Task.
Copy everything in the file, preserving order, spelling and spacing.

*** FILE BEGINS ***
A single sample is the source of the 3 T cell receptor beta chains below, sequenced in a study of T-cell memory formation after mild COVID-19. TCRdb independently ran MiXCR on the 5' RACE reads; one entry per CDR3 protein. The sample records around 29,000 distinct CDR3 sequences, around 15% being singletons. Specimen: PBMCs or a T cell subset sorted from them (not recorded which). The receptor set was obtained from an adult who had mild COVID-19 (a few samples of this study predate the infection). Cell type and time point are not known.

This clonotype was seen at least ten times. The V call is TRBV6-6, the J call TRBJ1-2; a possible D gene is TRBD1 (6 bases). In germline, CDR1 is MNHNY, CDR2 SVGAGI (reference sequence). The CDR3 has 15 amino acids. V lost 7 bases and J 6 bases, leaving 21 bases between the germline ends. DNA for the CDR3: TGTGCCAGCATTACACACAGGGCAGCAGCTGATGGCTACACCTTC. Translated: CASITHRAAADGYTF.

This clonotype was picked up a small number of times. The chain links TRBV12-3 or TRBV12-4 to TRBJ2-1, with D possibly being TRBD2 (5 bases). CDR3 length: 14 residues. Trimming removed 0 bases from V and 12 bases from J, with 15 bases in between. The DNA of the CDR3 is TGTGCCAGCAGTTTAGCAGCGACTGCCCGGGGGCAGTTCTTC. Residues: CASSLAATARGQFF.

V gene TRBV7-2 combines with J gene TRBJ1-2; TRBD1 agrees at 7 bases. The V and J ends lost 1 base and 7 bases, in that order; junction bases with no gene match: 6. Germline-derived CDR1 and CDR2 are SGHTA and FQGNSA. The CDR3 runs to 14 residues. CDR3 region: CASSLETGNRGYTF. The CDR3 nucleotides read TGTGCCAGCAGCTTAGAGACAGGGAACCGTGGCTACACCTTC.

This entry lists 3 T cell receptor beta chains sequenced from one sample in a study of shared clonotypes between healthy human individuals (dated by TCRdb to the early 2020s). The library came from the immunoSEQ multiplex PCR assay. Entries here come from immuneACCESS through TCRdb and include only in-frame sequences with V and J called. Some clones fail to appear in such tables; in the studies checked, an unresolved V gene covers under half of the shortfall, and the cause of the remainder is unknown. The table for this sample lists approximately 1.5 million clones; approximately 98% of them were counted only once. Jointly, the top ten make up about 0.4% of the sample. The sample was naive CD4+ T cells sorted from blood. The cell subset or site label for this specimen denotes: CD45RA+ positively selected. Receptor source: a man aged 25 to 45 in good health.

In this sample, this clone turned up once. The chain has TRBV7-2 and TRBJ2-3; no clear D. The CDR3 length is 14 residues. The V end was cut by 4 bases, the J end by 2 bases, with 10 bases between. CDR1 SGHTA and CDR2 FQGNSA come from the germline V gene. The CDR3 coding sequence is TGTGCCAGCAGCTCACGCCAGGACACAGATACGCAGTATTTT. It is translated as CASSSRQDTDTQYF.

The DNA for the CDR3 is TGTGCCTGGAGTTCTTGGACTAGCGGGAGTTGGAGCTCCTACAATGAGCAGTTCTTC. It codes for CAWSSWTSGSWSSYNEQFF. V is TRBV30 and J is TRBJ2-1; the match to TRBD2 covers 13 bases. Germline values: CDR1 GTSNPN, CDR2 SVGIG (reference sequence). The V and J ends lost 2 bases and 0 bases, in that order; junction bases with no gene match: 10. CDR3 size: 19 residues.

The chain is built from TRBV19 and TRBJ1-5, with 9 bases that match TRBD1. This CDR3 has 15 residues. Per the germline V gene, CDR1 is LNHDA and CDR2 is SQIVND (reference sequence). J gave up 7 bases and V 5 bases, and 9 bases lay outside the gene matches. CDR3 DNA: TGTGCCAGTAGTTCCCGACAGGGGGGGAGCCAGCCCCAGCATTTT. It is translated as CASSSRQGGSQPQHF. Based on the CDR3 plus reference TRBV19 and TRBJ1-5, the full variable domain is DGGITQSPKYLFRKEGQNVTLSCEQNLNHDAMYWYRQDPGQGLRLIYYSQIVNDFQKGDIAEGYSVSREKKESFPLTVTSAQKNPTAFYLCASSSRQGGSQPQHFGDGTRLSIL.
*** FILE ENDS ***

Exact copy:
A single sample is the source of the 3 T cell receptor beta chains below, sequenced in a study of T-cell memory formation after mild COVID-19. TCRdb independently ran MiXCR on the 5' RACE reads; one entry per CDR3 protein. The sample records around 29,000 distinct CDR3 sequences, around 15% being singletons. Specimen: PBMCs or a T cell subset sorted from them (not recorded which). The receptor set was obtained from an adult who had mild COVID-19 (a few samples of this study predate the infection). Cell type and time point are not known.

This clonotype was seen at least ten times. The V call is TRBV6-6, the J call TRBJ1-2; a possible D gene is TRBD1 (6 bases). In germline, CDR1 is MNHNY, CDR2 SVGAGI (reference sequence). The CDR3 has 15 amino acids. V lost 7 bases and J 6 bases, leaving 21 bases between the germline ends. DNA for the CDR3: TGTGCCAGCATTACACACAGGGCAGCAGCTGATGGCTACACCTTC. Translated: CASITHRAAADGYTF.

This clonotype was picked up a small number of times. The chain links TRBV12-3 or TRBV12-4 to TRBJ2-1, with D possibly being TRBD2 (5 bases). CDR3 length: 14 residues. Trimming removed 0 bases from V and 12 bases from J, with 15 bases in between. The DNA of the CDR3 is TGTGCCAGCAGTTTAGCAGCGACTGCCCGGGGGCAGTTCTTC. Residues: CASSLAATARGQFF.

V gene TRBV7-2 combines with J gene TRBJ1-2; TRBD1 agrees at 7 bases. The V and J ends lost 1 base and 7 bases, in that order; junction bases with no gene match: 6. Germline-derived CDR1 and CDR2 are SGHTA and FQGNSA. The CDR3 runs to 14 residues. CDR3 region: CASSLETGNRGYTF. The CDR3 nucleotides read TGTGCCAGCAGCTTAGAGACAGGGAACCGTGGCTACACCTTC.

This entry lists 3 T cell receptor beta chains sequenced from one sample in a study of shared clonotypes between healthy human individuals (dated by TCRdb to the early 2020s). The library came from the immunoSEQ multiplex PCR assay. Entries here come from immuneACCESS through TCRdb and include only in-frame sequences with V and J called. Some clones fail to appear in such tables; in the studies checked, an unresolved V gene covers under half of the shortfall, and the cause of the remainder is unknown. The table for this sample lists approximately 1.5 million clones; approximately 98% of them were counted only once. Jointly, the top ten make up about 0.4% of the sample. The sample was naive CD4+ T cells sorted from blood. The cell subset or site label for this specimen denotes: CD45RA+ positively selected. Receptor source: a man aged 25 to 45 in good health.

In this sample, this clone turned up once. The chain has TRBV7-2 and TRBJ2-3; no clear D. The CDR3 length is 14 residues. The V end was cut by 4 bases, the J end by 2 bases, with 10 bases between. CDR1 SGHTA and CDR2 FQGNSA come from the germline V gene. The CDR3 coding sequence is TGTGCCAGCAGCTCACGCCAGGACACAGATACGCAGTATTTT. It is translated as CASSSRQDTDTQYF.

The DNA for the CDR3 is TGTGCCTGGAGTTCTTGGACTAGCGGGAGTTGGAGCTCCTACAATGAGCAGTTCTTC. It codes for CAWSSWTSGSWSSYNEQFF. V is TRBV30 and J is TRBJ2-1; the match to TRBD2 covers 13 bases. Germline values: CDR1 GTSNPN, CDR2 SVGIG (reference sequence). The V and J ends lost 2 bases and 0 bases, in that order; junction bases with no gene match: 10. CDR3 size: 19 residues.

The chain is built from TRBV19 and TRBJ1-5, with 9 bases that match TRBD1. This CDR3 has 15 residues. Per the germline V gene, CDR1 is LNHDA and CDR2 is SQIVND (reference sequence). J gave up 7 bases and V 5 bases, and 9 bases lay outside the gene matches. CDR3 DNA: TGTGCCAGTAGTTCCCGACAGGGGGGGAGCCAGCCCCAGCATTTT. It is translated as CASSSRQGGSQPQHF. Based on the CDR3 plus reference TRBV19 and TRBJ1-5, the full variable domain is DGGITQSPKYLFRKEGQNVTLSCEQNLNHDAMYWYRQDPGQGLRLIYYSQIVNDFQKGDIAEGYSVSREKKESFPLTVTSAQKNPTAFYLCASSSRQGGSQPQHFGDGTRLSIL.